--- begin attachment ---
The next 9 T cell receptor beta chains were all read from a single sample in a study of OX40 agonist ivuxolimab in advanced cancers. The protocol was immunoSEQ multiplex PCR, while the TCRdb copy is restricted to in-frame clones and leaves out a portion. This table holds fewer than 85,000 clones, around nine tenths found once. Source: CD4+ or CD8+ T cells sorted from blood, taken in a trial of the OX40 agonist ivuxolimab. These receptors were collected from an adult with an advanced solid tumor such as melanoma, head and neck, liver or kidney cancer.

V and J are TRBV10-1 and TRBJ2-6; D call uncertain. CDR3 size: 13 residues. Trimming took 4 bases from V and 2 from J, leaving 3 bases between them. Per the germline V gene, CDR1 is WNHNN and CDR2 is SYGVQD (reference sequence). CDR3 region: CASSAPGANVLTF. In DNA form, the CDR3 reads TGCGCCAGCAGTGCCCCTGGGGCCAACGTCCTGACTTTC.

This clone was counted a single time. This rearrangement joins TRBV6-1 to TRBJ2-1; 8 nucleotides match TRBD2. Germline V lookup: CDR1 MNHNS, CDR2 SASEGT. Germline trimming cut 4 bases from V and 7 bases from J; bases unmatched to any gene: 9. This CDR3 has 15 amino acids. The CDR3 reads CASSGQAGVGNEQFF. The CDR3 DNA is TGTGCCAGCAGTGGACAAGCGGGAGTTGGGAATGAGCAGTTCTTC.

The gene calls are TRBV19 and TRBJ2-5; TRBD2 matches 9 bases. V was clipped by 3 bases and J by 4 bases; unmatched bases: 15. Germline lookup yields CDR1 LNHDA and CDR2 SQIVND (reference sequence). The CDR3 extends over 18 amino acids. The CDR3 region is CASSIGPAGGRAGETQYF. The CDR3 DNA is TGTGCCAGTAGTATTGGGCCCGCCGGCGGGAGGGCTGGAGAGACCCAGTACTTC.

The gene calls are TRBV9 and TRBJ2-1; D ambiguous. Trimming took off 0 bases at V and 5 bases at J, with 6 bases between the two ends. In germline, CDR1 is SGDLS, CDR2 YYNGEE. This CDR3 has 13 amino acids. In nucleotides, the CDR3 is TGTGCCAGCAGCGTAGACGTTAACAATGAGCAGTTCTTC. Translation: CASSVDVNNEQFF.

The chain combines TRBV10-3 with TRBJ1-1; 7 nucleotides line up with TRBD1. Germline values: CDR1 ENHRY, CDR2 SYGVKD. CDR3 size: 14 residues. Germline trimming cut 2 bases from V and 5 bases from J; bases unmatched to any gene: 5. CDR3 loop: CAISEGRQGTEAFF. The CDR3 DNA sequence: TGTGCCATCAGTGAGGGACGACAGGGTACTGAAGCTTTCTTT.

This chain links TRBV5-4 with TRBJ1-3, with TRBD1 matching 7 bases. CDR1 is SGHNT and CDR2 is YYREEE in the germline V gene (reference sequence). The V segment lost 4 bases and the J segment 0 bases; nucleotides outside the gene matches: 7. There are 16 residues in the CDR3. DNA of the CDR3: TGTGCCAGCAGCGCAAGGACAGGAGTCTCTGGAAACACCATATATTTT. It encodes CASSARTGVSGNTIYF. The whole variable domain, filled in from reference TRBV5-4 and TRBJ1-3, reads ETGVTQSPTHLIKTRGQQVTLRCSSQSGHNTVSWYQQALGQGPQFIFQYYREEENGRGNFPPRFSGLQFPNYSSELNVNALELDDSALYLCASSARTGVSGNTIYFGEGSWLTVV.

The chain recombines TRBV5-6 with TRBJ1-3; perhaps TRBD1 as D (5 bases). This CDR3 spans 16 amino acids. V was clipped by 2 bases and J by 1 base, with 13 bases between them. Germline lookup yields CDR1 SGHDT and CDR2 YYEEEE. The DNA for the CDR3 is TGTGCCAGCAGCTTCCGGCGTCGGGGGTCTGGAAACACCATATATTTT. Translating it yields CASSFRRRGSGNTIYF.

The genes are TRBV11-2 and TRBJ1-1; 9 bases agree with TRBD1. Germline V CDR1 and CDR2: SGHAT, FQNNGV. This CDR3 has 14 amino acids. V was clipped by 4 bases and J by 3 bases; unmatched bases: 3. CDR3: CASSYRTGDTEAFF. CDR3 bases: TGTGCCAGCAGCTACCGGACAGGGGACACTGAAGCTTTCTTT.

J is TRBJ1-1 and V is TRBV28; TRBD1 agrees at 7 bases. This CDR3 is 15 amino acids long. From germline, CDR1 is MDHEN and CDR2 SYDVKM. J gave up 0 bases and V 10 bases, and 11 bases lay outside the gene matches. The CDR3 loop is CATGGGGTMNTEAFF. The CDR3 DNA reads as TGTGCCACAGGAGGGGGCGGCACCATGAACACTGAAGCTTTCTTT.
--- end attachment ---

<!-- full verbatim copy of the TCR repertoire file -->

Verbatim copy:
The next 9 T cell receptor beta chains were all read from a single sample in a study of OX40 agonist ivuxolimab in advanced cancers. The protocol was immunoSEQ multiplex PCR, while the TCRdb copy is restricted to in-frame clones and leaves out a portion. This table holds fewer than 85,000 clones, around nine tenths found once. Source: CD4+ or CD8+ T cells sorted from blood, taken in a trial of the OX40 agonist ivuxolimab. These receptors were collected from an adult with an advanced solid tumor such as melanoma, head and neck, liver or kidney cancer.

V and J are TRBV10-1 and TRBJ2-6; D call uncertain. CDR3 size: 13 residues. Trimming took 4 bases from V and 2 from J, leaving 3 bases between them. Per the germline V gene, CDR1 is WNHNN and CDR2 is SYGVQD (reference sequence). CDR3 region: CASSAPGANVLTF. In DNA form, the CDR3 reads TGCGCCAGCAGTGCCCCTGGGGCCAACGTCCTGACTTTC.

This clone was counted a single time. This rearrangement joins TRBV6-1 to TRBJ2-1; 8 nucleotides match TRBD2. Germline V lookup: CDR1 MNHNS, CDR2 SASEGT. Germline trimming cut 4 bases from V and 7 bases from J; bases unmatched to any gene: 9. This CDR3 has 15 amino acids. The CDR3 reads CASSGQAGVGNEQFF. The CDR3 DNA is TGTGCCAGCAGTGGACAAGCGGGAGTTGGGAATGAGCAGTTCTTC.

The gene calls are TRBV19 and TRBJ2-5; TRBD2 matches 9 bases. V was clipped by 3 bases and J by 4 bases; unmatched bases: 15. Germline lookup yields CDR1 LNHDA and CDR2 SQIVND (reference sequence). The CDR3 extends over 18 amino acids. The CDR3 region is CASSIGPAGGRAGETQYF. The CDR3 DNA is TGTGCCAGTAGTATTGGGCCCGCCGGCGGGAGGGCTGGAGAGACCCAGTACTTC.

The gene calls are TRBV9 and TRBJ2-1; D ambiguous. Trimming took off 0 bases at V and 5 bases at J, with 6 bases between the two ends. In germline, CDR1 is SGDLS, CDR2 YYNGEE. This CDR3 has 13 amino acids. In nucleotides, the CDR3 is TGTGCCAGCAGCGTAGACGTTAACAATGAGCAGTTCTTC. Translation: CASSVDVNNEQFF.

The chain combines TRBV10-3 with TRBJ1-1; 7 nucleotides line up with TRBD1. Germline values: CDR1 ENHRY, CDR2 SYGVKD. CDR3 size: 14 residues. Germline trimming cut 2 bases from V and 5 bases from J; bases unmatched to any gene: 5. CDR3 loop: CAISEGRQGTEAFF. The CDR3 DNA sequence: TGTGCCATCAGTGAGGGACGACAGGGTACTGAAGCTTTCTTT.

This chain links TRBV5-4 with TRBJ1-3, with TRBD1 matching 7 bases. CDR1 is SGHNT and CDR2 is YYREEE in the germline V gene (reference sequence). The V segment lost 4 bases and the J segment 0 bases; nucleotides outside the gene matches: 7. There are 16 residues in the CDR3. DNA of the CDR3: TGTGCCAGCAGCGCAAGGACAGGAGTCTCTGGAAACACCATATATTTT. It encodes CASSARTGVSGNTIYF. The whole variable domain, filled in from reference TRBV5-4 and TRBJ1-3, reads ETGVTQSPTHLIKTRGQQVTLRCSSQSGHNTVSWYQQALGQGPQFIFQYYREEENGRGNFPPRFSGLQFPNYSSELNVNALELDDSALYLCASSARTGVSGNTIYFGEGSWLTVV.

The chain recombines TRBV5-6 with TRBJ1-3; perhaps TRBD1 as D (5 bases). This CDR3 spans 16 amino acids. V was clipped by 2 bases and J by 1 base, with 13 bases between them. Germline lookup yields CDR1 SGHDT and CDR2 YYEEEE. The DNA for the CDR3 is TGTGCCAGCAGCTTCCGGCGTCGGGGGTCTGGAAACACCATATATTTT. Translating it yields CASSFRRRGSGNTIYF.

The genes are TRBV11-2 and TRBJ1-1; 9 bases agree with TRBD1. Germline V CDR1 and CDR2: SGHAT, FQNNGV. This CDR3 has 14 amino acids. V was clipped by 4 bases and J by 3 bases; unmatched bases: 3. CDR3: CASSYRTGDTEAFF. CDR3 bases: TGTGCCAGCAGCTACCGGACAGGGGACACTGAAGCTTTCTTT.

J is TRBJ1-1 and V is TRBV28; TRBD1 agrees at 7 bases. This CDR3 is 15 amino acids long. From germline, CDR1 is MDHEN and CDR2 SYDVKM. J gave up 0 bases and V 10 bases, and 11 bases lay outside the gene matches. The CDR3 loop is CATGGGGTMNTEAFF. The CDR3 DNA reads as TGTGCCACAGGAGGGGGCGGCACCATGAACACTGAAGCTTTCTTT.